This workshop explores why culture persists as a central category of discussions of European integration. We will analyse the rise of a culturalist paradigm that permeates the controversies regarding EU immigration and enlargement in a Europe increasingly characterised by liberal market expansion.
This workshop aims to explore why culture has emerged and persisted as a central category of discussions of European integration. As the European Union has been conflated with the notion of Europe as a civilisational entity, we will analyse the rise of a culturalist paradigm that permeates the ubiquitous controversies regarding immigration and EU enlargement in a Europe increasingly characterised by liberal market expansion.
We invite anthropological interventions and case studies that elucidate what 'culture talk' (Mamdani 2004) obscures. Drawing on theoretical approaches that highlight the contingencies in the historical formation of 'Europe' as well as critiques of the mutual 'turn to culture' in both scholarship and policy, this workshop intends to address the following questions:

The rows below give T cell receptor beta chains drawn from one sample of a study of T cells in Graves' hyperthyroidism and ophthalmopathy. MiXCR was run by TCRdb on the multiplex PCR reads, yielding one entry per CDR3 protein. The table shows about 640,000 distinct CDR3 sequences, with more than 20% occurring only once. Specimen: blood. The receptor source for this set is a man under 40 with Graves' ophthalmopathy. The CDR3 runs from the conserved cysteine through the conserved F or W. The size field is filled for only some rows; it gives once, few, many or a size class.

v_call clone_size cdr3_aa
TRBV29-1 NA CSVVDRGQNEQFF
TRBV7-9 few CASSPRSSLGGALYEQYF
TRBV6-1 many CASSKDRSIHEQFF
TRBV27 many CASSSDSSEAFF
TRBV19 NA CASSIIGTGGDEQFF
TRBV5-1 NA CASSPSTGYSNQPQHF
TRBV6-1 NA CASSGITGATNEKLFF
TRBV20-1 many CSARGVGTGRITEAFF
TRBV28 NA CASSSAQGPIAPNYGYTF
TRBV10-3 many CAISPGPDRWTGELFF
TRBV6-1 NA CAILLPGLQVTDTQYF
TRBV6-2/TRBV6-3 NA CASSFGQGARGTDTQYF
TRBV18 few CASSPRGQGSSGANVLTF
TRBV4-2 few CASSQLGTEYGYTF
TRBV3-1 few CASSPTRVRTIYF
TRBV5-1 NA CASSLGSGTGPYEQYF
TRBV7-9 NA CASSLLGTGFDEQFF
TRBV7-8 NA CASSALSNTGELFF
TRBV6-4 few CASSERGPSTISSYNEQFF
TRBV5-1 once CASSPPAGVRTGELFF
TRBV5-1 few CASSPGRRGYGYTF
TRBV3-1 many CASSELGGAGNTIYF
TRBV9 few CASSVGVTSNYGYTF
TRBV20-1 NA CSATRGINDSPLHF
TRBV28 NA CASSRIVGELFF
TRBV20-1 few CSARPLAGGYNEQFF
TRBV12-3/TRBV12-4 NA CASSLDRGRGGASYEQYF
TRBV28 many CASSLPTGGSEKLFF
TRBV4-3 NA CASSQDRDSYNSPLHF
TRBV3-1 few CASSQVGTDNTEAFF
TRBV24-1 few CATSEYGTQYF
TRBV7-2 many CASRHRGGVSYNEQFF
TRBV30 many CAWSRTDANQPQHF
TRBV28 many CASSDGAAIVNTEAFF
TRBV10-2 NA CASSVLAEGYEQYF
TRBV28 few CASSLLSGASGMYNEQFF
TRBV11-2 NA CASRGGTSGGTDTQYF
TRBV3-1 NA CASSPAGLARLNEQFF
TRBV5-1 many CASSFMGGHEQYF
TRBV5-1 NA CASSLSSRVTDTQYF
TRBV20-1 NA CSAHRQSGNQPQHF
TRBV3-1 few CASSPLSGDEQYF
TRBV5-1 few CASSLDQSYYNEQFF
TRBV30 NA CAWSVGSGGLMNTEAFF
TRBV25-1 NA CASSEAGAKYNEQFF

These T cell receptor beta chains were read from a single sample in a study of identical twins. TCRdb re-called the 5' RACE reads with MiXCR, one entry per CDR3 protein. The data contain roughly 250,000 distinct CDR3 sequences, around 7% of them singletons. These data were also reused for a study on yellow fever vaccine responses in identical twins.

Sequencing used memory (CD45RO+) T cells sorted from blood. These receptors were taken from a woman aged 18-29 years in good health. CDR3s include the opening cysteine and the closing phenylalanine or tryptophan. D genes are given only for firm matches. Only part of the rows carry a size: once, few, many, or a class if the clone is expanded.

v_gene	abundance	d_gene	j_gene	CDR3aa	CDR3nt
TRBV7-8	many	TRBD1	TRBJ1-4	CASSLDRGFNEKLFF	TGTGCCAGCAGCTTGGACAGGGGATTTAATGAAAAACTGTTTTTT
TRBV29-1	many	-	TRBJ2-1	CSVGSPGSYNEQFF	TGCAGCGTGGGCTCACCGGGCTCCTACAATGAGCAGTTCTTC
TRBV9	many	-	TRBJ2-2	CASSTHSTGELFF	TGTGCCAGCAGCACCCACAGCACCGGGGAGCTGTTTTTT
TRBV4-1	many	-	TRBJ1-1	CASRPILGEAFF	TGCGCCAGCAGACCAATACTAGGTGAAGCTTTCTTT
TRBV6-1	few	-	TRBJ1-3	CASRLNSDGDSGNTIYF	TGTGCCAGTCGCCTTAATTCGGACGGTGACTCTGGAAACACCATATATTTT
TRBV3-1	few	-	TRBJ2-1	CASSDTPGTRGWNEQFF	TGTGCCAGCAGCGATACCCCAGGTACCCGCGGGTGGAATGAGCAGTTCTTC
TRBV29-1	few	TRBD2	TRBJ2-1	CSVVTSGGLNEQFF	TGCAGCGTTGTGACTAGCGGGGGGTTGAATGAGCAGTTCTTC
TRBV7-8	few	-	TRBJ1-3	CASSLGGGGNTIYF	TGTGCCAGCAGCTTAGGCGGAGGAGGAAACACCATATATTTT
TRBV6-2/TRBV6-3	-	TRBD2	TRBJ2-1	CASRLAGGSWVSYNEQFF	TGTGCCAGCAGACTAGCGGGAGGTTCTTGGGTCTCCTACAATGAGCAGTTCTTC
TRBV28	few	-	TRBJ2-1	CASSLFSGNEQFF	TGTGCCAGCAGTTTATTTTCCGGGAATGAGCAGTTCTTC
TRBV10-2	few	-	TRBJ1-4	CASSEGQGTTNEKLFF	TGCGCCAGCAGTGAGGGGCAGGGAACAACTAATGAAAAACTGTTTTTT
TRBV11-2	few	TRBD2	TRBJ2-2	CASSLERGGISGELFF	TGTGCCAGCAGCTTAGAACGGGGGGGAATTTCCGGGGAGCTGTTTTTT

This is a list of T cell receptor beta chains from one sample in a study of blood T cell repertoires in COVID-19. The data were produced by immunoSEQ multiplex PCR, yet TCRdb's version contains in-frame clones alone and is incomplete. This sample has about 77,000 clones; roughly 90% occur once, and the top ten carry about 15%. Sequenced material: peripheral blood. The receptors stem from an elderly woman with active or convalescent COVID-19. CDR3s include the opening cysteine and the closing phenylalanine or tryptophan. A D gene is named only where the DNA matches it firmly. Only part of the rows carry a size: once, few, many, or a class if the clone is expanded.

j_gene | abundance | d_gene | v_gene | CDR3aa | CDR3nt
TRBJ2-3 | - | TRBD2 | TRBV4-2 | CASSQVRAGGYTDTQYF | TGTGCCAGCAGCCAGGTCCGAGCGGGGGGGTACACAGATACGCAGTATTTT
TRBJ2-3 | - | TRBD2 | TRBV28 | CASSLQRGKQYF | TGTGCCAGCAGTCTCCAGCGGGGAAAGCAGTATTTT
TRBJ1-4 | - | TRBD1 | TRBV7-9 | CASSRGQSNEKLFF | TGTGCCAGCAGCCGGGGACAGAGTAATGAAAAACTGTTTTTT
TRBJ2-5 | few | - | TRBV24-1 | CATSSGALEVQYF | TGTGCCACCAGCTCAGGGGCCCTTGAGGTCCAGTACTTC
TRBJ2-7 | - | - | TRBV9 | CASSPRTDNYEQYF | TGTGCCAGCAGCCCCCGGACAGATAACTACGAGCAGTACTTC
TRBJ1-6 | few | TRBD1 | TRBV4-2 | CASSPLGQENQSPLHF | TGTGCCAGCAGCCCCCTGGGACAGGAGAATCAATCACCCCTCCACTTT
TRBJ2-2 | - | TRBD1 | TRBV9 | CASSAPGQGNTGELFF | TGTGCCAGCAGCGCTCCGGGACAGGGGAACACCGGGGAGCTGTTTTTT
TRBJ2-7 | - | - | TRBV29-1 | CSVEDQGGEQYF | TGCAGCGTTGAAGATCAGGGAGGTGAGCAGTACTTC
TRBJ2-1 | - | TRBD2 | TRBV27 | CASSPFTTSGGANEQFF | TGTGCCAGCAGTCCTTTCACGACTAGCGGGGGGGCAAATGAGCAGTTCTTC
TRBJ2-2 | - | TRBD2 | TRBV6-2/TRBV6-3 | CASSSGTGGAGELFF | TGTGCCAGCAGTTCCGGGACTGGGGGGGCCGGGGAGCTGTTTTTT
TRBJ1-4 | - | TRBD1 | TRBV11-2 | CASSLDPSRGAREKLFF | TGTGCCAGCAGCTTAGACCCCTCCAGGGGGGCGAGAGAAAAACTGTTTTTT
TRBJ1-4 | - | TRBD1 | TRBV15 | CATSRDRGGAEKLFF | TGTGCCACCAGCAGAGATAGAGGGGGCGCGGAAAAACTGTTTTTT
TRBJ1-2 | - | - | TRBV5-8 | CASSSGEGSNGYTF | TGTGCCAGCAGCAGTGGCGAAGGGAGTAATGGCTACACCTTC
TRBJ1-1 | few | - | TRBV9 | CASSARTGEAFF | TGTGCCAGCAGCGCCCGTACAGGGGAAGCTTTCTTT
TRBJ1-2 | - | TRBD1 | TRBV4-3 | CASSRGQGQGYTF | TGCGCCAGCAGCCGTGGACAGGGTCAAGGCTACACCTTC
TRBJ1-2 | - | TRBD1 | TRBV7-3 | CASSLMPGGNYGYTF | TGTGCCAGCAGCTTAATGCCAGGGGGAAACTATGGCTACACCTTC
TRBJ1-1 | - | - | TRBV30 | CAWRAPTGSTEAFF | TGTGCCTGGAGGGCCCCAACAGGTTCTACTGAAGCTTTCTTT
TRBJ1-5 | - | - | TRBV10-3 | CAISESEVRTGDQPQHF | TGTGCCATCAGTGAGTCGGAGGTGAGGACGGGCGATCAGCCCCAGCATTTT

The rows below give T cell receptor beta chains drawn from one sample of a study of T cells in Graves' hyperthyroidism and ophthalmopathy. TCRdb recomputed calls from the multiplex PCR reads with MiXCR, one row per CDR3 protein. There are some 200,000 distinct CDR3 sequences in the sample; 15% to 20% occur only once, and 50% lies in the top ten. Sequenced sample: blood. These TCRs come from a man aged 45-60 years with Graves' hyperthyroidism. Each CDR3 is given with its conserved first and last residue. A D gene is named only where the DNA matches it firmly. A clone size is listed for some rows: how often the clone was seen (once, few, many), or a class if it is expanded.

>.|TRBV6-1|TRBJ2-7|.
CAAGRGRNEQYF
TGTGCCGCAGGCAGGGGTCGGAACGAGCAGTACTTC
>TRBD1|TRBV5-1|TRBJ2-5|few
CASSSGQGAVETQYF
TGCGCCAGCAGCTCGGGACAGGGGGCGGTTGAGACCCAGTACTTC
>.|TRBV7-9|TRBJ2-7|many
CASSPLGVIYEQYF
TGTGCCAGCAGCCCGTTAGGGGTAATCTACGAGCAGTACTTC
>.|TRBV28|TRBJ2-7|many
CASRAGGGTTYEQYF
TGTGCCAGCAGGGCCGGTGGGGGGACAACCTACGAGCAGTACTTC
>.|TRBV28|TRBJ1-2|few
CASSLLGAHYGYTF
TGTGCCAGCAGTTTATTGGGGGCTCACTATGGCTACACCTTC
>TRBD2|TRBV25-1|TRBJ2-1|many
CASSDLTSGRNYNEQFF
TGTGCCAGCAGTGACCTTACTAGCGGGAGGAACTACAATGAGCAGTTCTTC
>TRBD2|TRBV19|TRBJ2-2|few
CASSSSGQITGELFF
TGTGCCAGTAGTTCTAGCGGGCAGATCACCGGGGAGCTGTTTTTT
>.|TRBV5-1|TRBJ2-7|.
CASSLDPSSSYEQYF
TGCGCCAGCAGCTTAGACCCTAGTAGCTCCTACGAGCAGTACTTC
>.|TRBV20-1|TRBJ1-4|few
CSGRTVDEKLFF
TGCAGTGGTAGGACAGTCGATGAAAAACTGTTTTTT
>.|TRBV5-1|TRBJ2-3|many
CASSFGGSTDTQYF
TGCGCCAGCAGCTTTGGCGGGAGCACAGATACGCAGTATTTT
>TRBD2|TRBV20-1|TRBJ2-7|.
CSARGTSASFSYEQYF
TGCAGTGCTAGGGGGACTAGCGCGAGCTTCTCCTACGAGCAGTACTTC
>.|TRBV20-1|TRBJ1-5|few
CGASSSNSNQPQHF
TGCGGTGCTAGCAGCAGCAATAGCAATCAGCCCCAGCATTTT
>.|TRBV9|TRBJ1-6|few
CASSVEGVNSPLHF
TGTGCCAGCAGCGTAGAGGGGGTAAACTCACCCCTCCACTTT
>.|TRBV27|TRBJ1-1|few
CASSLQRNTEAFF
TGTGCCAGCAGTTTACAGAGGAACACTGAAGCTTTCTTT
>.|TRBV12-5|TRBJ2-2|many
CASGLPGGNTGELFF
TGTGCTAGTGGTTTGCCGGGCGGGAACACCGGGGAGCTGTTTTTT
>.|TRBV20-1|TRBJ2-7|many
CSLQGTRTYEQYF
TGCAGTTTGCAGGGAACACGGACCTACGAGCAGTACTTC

How can we explain that cultural diversity is at once related to economic, social and political particularities that produce inequality, eg with respect to citizenship rights, as well as a tool to challenge this inequality?
Why are some cultural differences seen to form a legitimate basis for 'diversity' while others are designated to form the object of "culture talk"? How can we explain such differentiation not in terms of (conflicting) cultural differences, but eg in relation to processes of European integration that shape social landscapes and experiences?
In light of current slogans of 'unity in diversity' in EU-Europe, can we discuss diversity without at the same time reinscribing 'culture talk'? Does the concept of mutuality offer the possibility of a non-culturalist paradigm of analysis - and politics - that would nevertheless be sensitive to diversity?